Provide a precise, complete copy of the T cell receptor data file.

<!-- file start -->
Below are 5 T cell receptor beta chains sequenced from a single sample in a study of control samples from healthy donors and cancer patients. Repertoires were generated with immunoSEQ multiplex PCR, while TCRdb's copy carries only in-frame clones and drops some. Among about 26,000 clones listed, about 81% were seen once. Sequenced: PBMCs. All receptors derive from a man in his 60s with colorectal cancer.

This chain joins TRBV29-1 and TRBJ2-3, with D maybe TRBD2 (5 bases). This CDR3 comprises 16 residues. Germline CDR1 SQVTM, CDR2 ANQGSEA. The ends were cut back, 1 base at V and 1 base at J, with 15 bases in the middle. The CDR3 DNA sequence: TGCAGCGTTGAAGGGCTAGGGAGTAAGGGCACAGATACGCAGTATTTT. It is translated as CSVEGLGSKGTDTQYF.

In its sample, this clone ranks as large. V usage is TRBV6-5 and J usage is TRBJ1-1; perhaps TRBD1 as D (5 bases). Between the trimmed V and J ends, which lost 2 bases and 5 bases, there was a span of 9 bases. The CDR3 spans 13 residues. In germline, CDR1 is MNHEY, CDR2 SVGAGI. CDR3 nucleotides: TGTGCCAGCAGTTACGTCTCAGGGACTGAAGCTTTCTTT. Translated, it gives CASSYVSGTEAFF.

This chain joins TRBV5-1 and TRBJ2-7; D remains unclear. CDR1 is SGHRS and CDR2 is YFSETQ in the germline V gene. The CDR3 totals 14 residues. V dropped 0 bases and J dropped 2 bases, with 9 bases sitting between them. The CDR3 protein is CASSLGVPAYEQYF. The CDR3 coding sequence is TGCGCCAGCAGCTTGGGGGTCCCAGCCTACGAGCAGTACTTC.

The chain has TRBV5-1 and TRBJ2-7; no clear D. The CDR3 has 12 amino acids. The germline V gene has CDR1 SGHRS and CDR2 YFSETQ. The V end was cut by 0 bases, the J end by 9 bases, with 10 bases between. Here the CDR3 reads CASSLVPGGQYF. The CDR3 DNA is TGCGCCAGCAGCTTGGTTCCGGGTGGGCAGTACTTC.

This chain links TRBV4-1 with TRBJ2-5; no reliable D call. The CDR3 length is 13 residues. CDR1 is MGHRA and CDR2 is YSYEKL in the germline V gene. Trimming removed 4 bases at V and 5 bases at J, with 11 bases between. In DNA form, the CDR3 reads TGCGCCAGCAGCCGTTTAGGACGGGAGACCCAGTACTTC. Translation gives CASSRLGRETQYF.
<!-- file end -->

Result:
Below are 5 T cell receptor beta chains sequenced from a single sample in a study of control samples from healthy donors and cancer patients. Repertoires were generated with immunoSEQ multiplex PCR, while TCRdb's copy carries only in-frame clones and drops some. Among about 26,000 clones listed, about 81% were seen once. Sequenced: PBMCs. All receptors derive from a man in his 60s with colorectal cancer.

This chain joins TRBV29-1 and TRBJ2-3, with D maybe TRBD2 (5 bases). This CDR3 comprises 16 residues. Germline CDR1 SQVTM, CDR2 ANQGSEA. The ends were cut back, 1 base at V and 1 base at J, with 15 bases in the middle. The CDR3 DNA sequence: TGCAGCGTTGAAGGGCTAGGGAGTAAGGGCACAGATACGCAGTATTTT. It is translated as CSVEGLGSKGTDTQYF.

In its sample, this clone ranks as large. V usage is TRBV6-5 and J usage is TRBJ1-1; perhaps TRBD1 as D (5 bases). Between the trimmed V and J ends, which lost 2 bases and 5 bases, there was a span of 9 bases. The CDR3 spans 13 residues. In germline, CDR1 is MNHEY, CDR2 SVGAGI. CDR3 nucleotides: TGTGCCAGCAGTTACGTCTCAGGGACTGAAGCTTTCTTT. Translated, it gives CASSYVSGTEAFF.

This chain joins TRBV5-1 and TRBJ2-7; D remains unclear. CDR1 is SGHRS and CDR2 is YFSETQ in the germline V gene. The CDR3 totals 14 residues. V dropped 0 bases and J dropped 2 bases, with 9 bases sitting between them. The CDR3 protein is CASSLGVPAYEQYF. The CDR3 coding sequence is TGCGCCAGCAGCTTGGGGGTCCCAGCCTACGAGCAGTACTTC.

The chain has TRBV5-1 and TRBJ2-7; no clear D. The CDR3 has 12 amino acids. The germline V gene has CDR1 SGHRS and CDR2 YFSETQ. The V end was cut by 0 bases, the J end by 9 bases, with 10 bases between. Here the CDR3 reads CASSLVPGGQYF. The CDR3 DNA is TGCGCCAGCAGCTTGGTTCCGGGTGGGCAGTACTTC.

This chain links TRBV4-1 with TRBJ2-5; no reliable D call. The CDR3 length is 13 residues. CDR1 is MGHRA and CDR2 is YSYEKL in the germline V gene. Trimming removed 4 bases at V and 5 bases at J, with 11 bases between. In DNA form, the CDR3 reads TGCGCCAGCAGCCGTTTAGGACGGGAGACCCAGTACTTC. Translation gives CASSRLGRETQYF.